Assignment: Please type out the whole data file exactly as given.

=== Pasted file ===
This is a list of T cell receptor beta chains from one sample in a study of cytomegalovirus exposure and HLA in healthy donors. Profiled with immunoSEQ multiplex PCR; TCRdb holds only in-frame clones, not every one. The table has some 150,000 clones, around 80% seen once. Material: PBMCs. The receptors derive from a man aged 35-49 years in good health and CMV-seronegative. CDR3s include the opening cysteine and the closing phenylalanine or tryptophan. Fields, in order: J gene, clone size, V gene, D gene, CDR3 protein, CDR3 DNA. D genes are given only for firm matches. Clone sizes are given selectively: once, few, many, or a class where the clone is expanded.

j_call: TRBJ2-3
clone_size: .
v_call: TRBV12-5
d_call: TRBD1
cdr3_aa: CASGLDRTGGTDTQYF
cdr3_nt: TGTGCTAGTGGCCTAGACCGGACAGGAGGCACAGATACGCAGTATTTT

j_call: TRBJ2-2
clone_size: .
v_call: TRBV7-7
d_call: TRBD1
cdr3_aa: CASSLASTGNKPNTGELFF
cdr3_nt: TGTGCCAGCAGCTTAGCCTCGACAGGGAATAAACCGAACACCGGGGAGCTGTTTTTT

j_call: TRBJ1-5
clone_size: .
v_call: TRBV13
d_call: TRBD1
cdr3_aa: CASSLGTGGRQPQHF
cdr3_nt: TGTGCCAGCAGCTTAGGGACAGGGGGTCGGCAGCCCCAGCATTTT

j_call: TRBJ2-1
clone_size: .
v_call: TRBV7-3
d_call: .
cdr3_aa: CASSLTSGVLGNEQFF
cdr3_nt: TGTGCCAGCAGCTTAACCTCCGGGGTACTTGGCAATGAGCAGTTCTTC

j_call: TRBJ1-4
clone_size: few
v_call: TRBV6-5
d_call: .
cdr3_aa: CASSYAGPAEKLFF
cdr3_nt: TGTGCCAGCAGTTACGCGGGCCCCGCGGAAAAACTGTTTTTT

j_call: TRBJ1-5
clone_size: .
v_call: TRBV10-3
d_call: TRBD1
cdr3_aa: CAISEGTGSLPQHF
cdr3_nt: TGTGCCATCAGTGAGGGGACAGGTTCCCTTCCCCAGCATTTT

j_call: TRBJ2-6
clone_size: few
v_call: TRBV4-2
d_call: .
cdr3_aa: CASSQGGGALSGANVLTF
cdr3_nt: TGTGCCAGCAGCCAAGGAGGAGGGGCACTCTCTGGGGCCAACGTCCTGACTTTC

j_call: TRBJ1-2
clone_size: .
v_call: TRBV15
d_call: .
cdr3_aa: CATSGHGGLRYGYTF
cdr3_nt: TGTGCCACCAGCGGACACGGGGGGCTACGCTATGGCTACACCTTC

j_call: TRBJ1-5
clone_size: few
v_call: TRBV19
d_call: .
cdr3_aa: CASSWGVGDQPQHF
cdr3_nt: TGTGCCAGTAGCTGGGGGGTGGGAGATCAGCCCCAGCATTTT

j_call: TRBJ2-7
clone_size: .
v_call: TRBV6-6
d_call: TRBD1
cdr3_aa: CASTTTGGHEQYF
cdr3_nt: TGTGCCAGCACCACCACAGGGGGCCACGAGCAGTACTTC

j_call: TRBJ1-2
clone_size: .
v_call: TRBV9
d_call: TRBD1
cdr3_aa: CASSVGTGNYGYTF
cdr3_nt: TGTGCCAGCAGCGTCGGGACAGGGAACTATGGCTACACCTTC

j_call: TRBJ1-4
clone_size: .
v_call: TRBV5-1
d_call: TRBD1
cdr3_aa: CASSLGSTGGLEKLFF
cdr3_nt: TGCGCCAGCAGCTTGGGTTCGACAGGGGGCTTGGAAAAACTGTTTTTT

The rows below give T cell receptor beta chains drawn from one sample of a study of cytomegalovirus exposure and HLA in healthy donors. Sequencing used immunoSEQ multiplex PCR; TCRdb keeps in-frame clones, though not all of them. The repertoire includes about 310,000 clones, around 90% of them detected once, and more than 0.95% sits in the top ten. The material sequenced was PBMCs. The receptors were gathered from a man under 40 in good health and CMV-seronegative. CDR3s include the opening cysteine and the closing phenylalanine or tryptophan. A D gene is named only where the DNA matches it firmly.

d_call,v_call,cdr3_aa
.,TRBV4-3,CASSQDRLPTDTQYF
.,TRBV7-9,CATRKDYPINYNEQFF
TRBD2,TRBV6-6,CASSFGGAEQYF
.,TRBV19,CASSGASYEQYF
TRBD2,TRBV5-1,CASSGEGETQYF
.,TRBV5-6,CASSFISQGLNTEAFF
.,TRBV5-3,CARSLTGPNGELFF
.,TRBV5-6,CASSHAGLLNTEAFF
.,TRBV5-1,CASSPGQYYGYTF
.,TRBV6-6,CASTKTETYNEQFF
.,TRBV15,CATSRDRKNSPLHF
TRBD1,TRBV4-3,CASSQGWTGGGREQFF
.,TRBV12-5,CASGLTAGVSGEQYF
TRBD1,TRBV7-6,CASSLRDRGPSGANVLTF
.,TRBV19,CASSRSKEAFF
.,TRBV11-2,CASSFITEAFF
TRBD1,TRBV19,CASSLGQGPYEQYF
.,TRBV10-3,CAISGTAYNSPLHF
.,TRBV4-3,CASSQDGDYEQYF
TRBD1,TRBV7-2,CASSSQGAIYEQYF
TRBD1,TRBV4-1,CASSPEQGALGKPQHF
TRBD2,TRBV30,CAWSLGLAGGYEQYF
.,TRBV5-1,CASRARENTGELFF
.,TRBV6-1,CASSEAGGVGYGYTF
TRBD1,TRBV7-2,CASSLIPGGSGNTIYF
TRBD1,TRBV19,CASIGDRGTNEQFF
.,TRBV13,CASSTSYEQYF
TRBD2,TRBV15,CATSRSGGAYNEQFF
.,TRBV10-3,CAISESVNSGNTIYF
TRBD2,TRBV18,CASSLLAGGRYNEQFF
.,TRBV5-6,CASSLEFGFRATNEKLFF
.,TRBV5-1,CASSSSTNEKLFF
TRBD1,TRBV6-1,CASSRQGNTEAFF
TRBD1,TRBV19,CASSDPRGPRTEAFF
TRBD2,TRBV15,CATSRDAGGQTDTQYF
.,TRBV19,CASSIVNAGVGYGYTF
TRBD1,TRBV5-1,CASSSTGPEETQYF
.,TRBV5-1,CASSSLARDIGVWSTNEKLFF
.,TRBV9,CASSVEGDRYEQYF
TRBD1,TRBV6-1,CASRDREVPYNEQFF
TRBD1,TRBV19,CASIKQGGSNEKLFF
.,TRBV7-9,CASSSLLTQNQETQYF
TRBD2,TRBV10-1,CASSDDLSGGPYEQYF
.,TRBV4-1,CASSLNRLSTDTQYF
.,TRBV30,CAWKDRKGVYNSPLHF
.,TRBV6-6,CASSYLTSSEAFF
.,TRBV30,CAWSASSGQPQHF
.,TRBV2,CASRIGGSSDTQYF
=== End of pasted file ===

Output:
This is a list of T cell receptor beta chains from one sample in a study of cytomegalovirus exposure and HLA in healthy donors. Profiled with immunoSEQ multiplex PCR; TCRdb holds only in-frame clones, not every one. The table has some 150,000 clones, around 80% seen once. Material: PBMCs. The receptors derive from a man aged 35-49 years in good health and CMV-seronegative. CDR3s include the opening cysteine and the closing phenylalanine or tryptophan. Fields, in order: J gene, clone size, V gene, D gene, CDR3 protein, CDR3 DNA. D genes are given only for firm matches. Clone sizes are given selectively: once, few, many, or a class where the clone is expanded.

j_call: TRBJ2-3
clone_size: .
v_call: TRBV12-5
d_call: TRBD1
cdr3_aa: CASGLDRTGGTDTQYF
cdr3_nt: TGTGCTAGTGGCCTAGACCGGACAGGAGGCACAGATACGCAGTATTTT

j_call: TRBJ2-2
clone_size: .
v_call: TRBV7-7
d_call: TRBD1
cdr3_aa: CASSLASTGNKPNTGELFF
cdr3_nt: TGTGCCAGCAGCTTAGCCTCGACAGGGAATAAACCGAACACCGGGGAGCTGTTTTTT

j_call: TRBJ1-5
clone_size: .
v_call: TRBV13
d_call: TRBD1
cdr3_aa: CASSLGTGGRQPQHF
cdr3_nt: TGTGCCAGCAGCTTAGGGACAGGGGGTCGGCAGCCCCAGCATTTT

j_call: TRBJ2-1
clone_size: .
v_call: TRBV7-3
d_call: .
cdr3_aa: CASSLTSGVLGNEQFF
cdr3_nt: TGTGCCAGCAGCTTAACCTCCGGGGTACTTGGCAATGAGCAGTTCTTC

j_call: TRBJ1-4
clone_size: few
v_call: TRBV6-5
d_call: .
cdr3_aa: CASSYAGPAEKLFF
cdr3_nt: TGTGCCAGCAGTTACGCGGGCCCCGCGGAAAAACTGTTTTTT

j_call: TRBJ1-5
clone_size: .
v_call: TRBV10-3
d_call: TRBD1
cdr3_aa: CAISEGTGSLPQHF
cdr3_nt: TGTGCCATCAGTGAGGGGACAGGTTCCCTTCCCCAGCATTTT

j_call: TRBJ2-6
clone_size: few
v_call: TRBV4-2
d_call: .
cdr3_aa: CASSQGGGALSGANVLTF
cdr3_nt: TGTGCCAGCAGCCAAGGAGGAGGGGCACTCTCTGGGGCCAACGTCCTGACTTTC

j_call: TRBJ1-2
clone_size: .
v_call: TRBV15
d_call: .
cdr3_aa: CATSGHGGLRYGYTF
cdr3_nt: TGTGCCACCAGCGGACACGGGGGGCTACGCTATGGCTACACCTTC

j_call: TRBJ1-5
clone_size: few
v_call: TRBV19
d_call: .
cdr3_aa: CASSWGVGDQPQHF
cdr3_nt: TGTGCCAGTAGCTGGGGGGTGGGAGATCAGCCCCAGCATTTT

j_call: TRBJ2-7
clone_size: .
v_call: TRBV6-6
d_call: TRBD1
cdr3_aa: CASTTTGGHEQYF
cdr3_nt: TGTGCCAGCACCACCACAGGGGGCCACGAGCAGTACTTC

j_call: TRBJ1-2
clone_size: .
v_call: TRBV9
d_call: TRBD1
cdr3_aa: CASSVGTGNYGYTF
cdr3_nt: TGTGCCAGCAGCGTCGGGACAGGGAACTATGGCTACACCTTC

j_call: TRBJ1-4
clone_size: .
v_call: TRBV5-1
d_call: TRBD1
cdr3_aa: CASSLGSTGGLEKLFF
cdr3_nt: TGCGCCAGCAGCTTGGGTTCGACAGGGGGCTTGGAAAAACTGTTTTTT

The rows below give T cell receptor beta chains drawn from one sample of a study of cytomegalovirus exposure and HLA in healthy donors. Sequencing used immunoSEQ multiplex PCR; TCRdb keeps in-frame clones, though not all of them. The repertoire includes about 310,000 clones, around 90% of them detected once, and more than 0.95% sits in the top ten. The material sequenced was PBMCs. The receptors were gathered from a man under 40 in good health and CMV-seronegative. CDR3s include the opening cysteine and the closing phenylalanine or tryptophan. A D gene is named only where the DNA matches it firmly.

d_call,v_call,cdr3_aa
.,TRBV4-3,CASSQDRLPTDTQYF
.,TRBV7-9,CATRKDYPINYNEQFF
TRBD2,TRBV6-6,CASSFGGAEQYF
.,TRBV19,CASSGASYEQYF
TRBD2,TRBV5-1,CASSGEGETQYF
.,TRBV5-6,CASSFISQGLNTEAFF
.,TRBV5-3,CARSLTGPNGELFF
.,TRBV5-6,CASSHAGLLNTEAFF
.,TRBV5-1,CASSPGQYYGYTF
.,TRBV6-6,CASTKTETYNEQFF
.,TRBV15,CATSRDRKNSPLHF
TRBD1,TRBV4-3,CASSQGWTGGGREQFF
.,TRBV12-5,CASGLTAGVSGEQYF
TRBD1,TRBV7-6,CASSLRDRGPSGANVLTF
.,TRBV19,CASSRSKEAFF
.,TRBV11-2,CASSFITEAFF
TRBD1,TRBV19,CASSLGQGPYEQYF
.,TRBV10-3,CAISGTAYNSPLHF
.,TRBV4-3,CASSQDGDYEQYF
TRBD1,TRBV7-2,CASSSQGAIYEQYF
TRBD1,TRBV4-1,CASSPEQGALGKPQHF
TRBD2,TRBV30,CAWSLGLAGGYEQYF
.,TRBV5-1,CASRARENTGELFF
.,TRBV6-1,CASSEAGGVGYGYTF
TRBD1,TRBV7-2,CASSLIPGGSGNTIYF
TRBD1,TRBV19,CASIGDRGTNEQFF
.,TRBV13,CASSTSYEQYF
TRBD2,TRBV15,CATSRSGGAYNEQFF
.,TRBV10-3,CAISESVNSGNTIYF
TRBD2,TRBV18,CASSLLAGGRYNEQFF
.,TRBV5-6,CASSLEFGFRATNEKLFF
.,TRBV5-1,CASSSSTNEKLFF
TRBD1,TRBV6-1,CASSRQGNTEAFF
TRBD1,TRBV19,CASSDPRGPRTEAFF
TRBD2,TRBV15,CATSRDAGGQTDTQYF
.,TRBV19,CASSIVNAGVGYGYTF
TRBD1,TRBV5-1,CASSSTGPEETQYF
.,TRBV5-1,CASSSLARDIGVWSTNEKLFF
.,TRBV9,CASSVEGDRYEQYF
TRBD1,TRBV6-1,CASRDREVPYNEQFF
TRBD1,TRBV19,CASIKQGGSNEKLFF
.,TRBV7-9,CASSSLLTQNQETQYF
TRBD2,TRBV10-1,CASSDDLSGGPYEQYF
.,TRBV4-1,CASSLNRLSTDTQYF
.,TRBV30,CAWKDRKGVYNSPLHF
.,TRBV6-6,CASSYLTSSEAFF
.,TRBV30,CAWSASSGQPQHF
.,TRBV2,CASRIGGSSDTQYF